We addressed this knowledge gap by surveying managers and ecologists about whether and how they have adopted the ES paradigm into their respective work. First, we surveyed federal, state, provincial and tribal managers in the Great Lakes region about their perception and use of ES as well as the relevance of specific services to their work. Although results indicate that fewer than 31% of the managers said they currently consider economic values of ES, 79% of managers said they would use economic information on ES if they had access to it. Additionally, managers reported that ES-related information was generally inadequate for their resource management needs. We also assessed managers by dividing them into identifiable groups (e.g. managers working in different types of government agencies or administrative levels) to evaluate differential ES integration. Overall, results suggest a desire among managers to transition from considering ES concepts in their management practices to quantifying economic metrics, indicating a need for practical and accessible valuation techniques.
Due to a sample of opportunity at the USGS Great Lakes Science Center (GLSC), we also evaluated GLSC research ecologists integration of the ES paradigm because they play an important role by contributing requisite ecological knowledge for ES models. Managers and ecologists almost unanimously agreed that it was appropriate to consider ES in resource management and also showed convergence on the high priority ES. However, ecologists appeared to overestimate the adequacy of ES-related information they provide as managers reported the information was inadequate for their needs. This divergence may reflect an underrepresentation of ecological economists in this system who can aid in translating ecological models into estimates of human well-being. (This abstract was adopted from the thesis Understanding Ecosystem Services Adoption by Resource Managers and Research Ecologists https://deepblue.lib.umich.edu/handle/2027.42/113076.)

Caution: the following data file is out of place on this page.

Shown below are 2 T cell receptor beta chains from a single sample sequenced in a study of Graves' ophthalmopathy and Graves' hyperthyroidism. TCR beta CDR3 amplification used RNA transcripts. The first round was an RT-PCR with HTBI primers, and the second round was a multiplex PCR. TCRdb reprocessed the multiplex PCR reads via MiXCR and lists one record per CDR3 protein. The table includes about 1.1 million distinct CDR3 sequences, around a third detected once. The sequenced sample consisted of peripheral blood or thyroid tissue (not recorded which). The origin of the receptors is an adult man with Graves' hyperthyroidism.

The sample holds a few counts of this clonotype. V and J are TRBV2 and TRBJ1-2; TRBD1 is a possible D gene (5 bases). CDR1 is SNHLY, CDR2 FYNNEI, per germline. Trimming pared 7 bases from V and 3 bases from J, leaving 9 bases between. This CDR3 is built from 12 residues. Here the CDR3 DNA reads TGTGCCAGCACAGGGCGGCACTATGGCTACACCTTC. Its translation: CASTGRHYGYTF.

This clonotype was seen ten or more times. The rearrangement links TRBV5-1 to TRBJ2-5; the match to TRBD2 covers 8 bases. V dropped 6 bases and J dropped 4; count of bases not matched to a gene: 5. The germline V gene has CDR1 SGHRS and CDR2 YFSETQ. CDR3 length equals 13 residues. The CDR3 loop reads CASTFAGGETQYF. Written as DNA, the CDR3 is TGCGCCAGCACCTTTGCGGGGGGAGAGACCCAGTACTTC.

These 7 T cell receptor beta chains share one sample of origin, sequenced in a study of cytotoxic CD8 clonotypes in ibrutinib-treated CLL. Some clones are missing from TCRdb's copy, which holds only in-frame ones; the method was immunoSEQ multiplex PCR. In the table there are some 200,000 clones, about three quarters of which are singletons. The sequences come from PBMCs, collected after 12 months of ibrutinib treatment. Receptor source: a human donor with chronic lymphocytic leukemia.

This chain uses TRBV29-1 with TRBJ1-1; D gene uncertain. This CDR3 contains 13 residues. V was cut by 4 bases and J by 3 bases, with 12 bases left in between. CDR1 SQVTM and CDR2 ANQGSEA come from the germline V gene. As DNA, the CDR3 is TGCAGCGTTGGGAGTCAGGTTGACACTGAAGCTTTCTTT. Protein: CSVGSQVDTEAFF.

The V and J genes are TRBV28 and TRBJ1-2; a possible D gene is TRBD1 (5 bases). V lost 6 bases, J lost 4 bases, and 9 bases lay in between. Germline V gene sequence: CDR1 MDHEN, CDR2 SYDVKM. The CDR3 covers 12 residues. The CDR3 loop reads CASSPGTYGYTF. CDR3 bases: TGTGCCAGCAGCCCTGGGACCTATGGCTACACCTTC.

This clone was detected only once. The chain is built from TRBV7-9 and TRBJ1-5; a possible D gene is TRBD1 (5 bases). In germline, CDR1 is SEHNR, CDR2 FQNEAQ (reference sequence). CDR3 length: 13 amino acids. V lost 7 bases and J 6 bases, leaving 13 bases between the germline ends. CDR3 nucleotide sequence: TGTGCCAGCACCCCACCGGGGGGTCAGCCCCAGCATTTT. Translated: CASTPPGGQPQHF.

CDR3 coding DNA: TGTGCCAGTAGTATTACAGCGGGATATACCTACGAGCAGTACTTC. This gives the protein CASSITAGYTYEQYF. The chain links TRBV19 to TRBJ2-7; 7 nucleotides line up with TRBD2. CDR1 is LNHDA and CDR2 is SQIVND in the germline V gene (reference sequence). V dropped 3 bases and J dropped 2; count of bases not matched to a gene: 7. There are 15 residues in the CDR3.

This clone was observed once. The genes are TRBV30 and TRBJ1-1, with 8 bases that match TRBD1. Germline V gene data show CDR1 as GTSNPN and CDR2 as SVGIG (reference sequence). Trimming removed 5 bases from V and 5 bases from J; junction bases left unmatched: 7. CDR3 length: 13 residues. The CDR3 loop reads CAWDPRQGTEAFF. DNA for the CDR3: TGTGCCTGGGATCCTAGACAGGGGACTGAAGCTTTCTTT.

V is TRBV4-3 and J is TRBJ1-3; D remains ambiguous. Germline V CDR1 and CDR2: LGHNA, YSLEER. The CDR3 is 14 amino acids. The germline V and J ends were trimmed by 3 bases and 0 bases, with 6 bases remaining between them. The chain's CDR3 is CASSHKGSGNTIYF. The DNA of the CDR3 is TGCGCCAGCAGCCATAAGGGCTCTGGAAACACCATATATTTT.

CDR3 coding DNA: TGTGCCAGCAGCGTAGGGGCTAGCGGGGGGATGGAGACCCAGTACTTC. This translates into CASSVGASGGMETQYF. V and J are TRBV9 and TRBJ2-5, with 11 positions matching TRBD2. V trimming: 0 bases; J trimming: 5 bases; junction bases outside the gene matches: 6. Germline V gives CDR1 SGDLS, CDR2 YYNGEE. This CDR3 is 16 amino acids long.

The dataset for the research ecologists has had some data removed as it could be considered personally identifiable information due to the small sample size in that population. The surveys associated with both data sets have also been included in PDF format.
For data on how natural resource managers have adopted the ES paradigm, we used a web-based survey to collect responses from a stratified random sample of 1,041 resource managers in the Great Lakes basin. We designed the survey using Qualtrics Research Suite (qualtrics.com, 2015) and distributed it via email. Respondents were informed that the survey was voluntary and that all data would be kept anonymous by aggregating and de-identifying the information. We designed survey questions to gather information on the relevance of ES to managers' work as well as their backgrounds, jurisdictions, and priorities. Most questions were closed-ended, while a few were open-ended, allowing the managers to respond more freely.